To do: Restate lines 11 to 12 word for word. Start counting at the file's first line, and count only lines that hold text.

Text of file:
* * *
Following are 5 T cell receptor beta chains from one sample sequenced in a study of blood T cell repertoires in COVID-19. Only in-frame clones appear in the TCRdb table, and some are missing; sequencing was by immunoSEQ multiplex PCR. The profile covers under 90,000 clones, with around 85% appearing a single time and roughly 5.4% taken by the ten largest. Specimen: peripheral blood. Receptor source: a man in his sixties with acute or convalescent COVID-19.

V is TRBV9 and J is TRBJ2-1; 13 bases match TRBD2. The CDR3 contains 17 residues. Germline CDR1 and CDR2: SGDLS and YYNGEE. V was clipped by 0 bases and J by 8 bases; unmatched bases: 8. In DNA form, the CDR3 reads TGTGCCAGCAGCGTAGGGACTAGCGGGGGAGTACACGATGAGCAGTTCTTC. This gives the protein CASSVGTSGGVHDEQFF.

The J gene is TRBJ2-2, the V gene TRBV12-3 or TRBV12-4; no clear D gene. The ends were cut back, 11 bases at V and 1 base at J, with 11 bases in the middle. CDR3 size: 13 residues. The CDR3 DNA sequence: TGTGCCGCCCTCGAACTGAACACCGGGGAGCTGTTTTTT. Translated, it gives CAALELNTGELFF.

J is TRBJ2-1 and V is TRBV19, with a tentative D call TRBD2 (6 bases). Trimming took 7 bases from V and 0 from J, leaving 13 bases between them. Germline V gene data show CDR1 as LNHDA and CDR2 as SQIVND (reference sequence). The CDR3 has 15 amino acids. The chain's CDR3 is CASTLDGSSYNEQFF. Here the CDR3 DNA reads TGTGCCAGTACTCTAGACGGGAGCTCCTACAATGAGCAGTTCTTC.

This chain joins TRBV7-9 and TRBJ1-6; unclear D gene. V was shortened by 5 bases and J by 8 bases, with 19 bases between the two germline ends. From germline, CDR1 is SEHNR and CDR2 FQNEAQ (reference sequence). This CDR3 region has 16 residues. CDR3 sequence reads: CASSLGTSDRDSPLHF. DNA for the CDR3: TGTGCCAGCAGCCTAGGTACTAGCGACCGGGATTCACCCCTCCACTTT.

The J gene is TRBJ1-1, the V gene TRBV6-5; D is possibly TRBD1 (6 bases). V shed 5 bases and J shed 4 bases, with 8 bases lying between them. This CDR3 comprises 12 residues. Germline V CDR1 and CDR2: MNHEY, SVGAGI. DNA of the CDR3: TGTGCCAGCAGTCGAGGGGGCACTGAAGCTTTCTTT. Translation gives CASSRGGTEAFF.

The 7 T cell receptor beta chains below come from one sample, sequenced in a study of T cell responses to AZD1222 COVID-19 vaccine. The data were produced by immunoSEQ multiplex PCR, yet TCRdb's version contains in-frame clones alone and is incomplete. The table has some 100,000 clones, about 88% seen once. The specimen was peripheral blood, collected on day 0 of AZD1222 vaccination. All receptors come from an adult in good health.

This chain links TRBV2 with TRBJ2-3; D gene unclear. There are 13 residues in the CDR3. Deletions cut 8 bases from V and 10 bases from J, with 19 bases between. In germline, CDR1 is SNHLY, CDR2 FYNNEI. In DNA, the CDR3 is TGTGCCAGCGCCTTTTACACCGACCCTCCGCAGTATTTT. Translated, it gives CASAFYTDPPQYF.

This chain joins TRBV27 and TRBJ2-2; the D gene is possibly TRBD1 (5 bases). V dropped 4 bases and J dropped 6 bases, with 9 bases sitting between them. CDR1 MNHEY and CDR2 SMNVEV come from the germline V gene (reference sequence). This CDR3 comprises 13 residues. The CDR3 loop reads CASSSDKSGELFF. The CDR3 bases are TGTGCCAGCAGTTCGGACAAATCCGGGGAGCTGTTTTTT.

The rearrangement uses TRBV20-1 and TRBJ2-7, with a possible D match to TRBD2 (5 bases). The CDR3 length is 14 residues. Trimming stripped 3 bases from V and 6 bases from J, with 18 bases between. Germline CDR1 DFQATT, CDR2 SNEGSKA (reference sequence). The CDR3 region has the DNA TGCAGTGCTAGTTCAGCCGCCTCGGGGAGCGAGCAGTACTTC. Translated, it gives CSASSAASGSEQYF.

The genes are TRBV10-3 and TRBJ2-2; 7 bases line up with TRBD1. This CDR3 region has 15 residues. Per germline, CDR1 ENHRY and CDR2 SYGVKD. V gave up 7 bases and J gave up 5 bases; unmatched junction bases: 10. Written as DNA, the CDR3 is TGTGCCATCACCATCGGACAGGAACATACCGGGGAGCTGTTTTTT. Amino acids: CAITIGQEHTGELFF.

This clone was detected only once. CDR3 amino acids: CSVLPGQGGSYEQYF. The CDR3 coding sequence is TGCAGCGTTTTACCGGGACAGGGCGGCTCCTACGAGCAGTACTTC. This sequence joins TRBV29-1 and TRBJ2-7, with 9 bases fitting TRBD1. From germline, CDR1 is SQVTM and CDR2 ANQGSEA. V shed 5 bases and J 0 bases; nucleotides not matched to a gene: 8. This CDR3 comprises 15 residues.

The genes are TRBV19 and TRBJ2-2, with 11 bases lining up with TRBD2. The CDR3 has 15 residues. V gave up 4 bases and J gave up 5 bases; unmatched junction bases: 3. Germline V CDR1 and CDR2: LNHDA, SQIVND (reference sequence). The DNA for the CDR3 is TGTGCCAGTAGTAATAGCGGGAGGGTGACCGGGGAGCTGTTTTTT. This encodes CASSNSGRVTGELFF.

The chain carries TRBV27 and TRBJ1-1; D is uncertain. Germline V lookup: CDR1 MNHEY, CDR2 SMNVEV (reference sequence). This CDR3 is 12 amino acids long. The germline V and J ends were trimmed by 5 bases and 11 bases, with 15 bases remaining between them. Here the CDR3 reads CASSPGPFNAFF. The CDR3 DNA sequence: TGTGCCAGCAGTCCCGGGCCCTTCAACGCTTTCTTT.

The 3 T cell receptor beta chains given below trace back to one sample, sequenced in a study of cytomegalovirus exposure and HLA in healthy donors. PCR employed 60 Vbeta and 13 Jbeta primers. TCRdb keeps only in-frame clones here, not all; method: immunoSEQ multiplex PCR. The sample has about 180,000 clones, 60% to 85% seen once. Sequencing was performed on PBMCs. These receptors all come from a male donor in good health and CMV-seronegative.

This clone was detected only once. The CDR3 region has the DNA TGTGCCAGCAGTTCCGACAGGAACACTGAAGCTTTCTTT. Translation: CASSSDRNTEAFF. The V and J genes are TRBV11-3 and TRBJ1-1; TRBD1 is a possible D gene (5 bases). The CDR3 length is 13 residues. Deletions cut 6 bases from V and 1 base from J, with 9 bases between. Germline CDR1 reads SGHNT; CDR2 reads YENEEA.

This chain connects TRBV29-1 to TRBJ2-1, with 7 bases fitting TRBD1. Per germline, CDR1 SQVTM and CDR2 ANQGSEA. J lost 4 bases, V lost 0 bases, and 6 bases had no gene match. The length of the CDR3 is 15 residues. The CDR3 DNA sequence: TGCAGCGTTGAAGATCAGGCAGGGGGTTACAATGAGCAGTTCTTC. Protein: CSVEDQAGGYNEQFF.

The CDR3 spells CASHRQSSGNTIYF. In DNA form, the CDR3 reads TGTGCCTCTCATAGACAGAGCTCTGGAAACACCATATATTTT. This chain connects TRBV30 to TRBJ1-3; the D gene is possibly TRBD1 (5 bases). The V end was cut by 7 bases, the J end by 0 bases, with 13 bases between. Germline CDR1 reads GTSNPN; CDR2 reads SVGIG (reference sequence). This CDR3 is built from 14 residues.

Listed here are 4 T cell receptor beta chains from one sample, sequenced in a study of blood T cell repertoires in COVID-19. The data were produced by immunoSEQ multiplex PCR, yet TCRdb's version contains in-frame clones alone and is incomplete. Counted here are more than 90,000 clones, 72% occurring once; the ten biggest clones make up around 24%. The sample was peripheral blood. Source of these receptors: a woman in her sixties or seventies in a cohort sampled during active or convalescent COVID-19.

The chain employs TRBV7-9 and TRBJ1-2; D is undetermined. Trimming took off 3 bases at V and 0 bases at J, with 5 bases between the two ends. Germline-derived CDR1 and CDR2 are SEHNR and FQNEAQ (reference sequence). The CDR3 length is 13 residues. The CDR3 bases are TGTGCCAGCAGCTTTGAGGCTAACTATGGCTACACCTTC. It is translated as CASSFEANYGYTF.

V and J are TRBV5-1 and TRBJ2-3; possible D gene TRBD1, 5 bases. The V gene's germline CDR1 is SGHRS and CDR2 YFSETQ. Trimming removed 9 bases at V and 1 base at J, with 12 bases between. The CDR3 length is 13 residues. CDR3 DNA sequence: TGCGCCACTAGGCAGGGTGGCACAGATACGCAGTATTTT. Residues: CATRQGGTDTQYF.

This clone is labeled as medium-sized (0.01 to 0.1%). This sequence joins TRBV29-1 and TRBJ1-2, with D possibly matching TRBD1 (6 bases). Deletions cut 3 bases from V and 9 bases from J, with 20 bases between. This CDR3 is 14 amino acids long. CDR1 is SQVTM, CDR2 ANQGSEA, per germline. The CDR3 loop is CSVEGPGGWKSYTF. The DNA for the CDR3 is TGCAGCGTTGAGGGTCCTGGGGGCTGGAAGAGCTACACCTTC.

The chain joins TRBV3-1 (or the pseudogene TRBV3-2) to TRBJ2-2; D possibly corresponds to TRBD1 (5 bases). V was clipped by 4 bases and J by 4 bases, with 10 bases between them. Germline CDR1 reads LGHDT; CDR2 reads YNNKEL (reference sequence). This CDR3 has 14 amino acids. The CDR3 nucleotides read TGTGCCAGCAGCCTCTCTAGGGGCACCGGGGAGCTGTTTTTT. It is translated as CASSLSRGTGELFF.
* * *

The genes are TRBV10-3 and TRBJ2-2; 7 bases line up with TRBD1. This CDR3 region has 15 residues. Per germline, CDR1 ENHRY and CDR2 SYGVKD. V gave up 7 bases and J gave up 5 bases; unmatched junction bases: 10. Written as DNA, the CDR3 is TGTGCCATCACCATCGGACAGGAACATACCGGGGAGCTGTTTTTT. Amino acids: CAITIGQEHTGELFF.

This clone was detected only once. CDR3 amino acids: CSVLPGQGGSYEQYF. The CDR3 coding sequence is TGCAGCGTTTTACCGGGACAGGGCGGCTCCTACGAGCAGTACTTC. This sequence joins TRBV29-1 and TRBJ2-7, with 9 bases fitting TRBD1. From germline, CDR1 is SQVTM and CDR2 ANQGSEA. V shed 5 bases and J 0 bases; nucleotides not matched to a gene: 8. This CDR3 comprises 15 residues.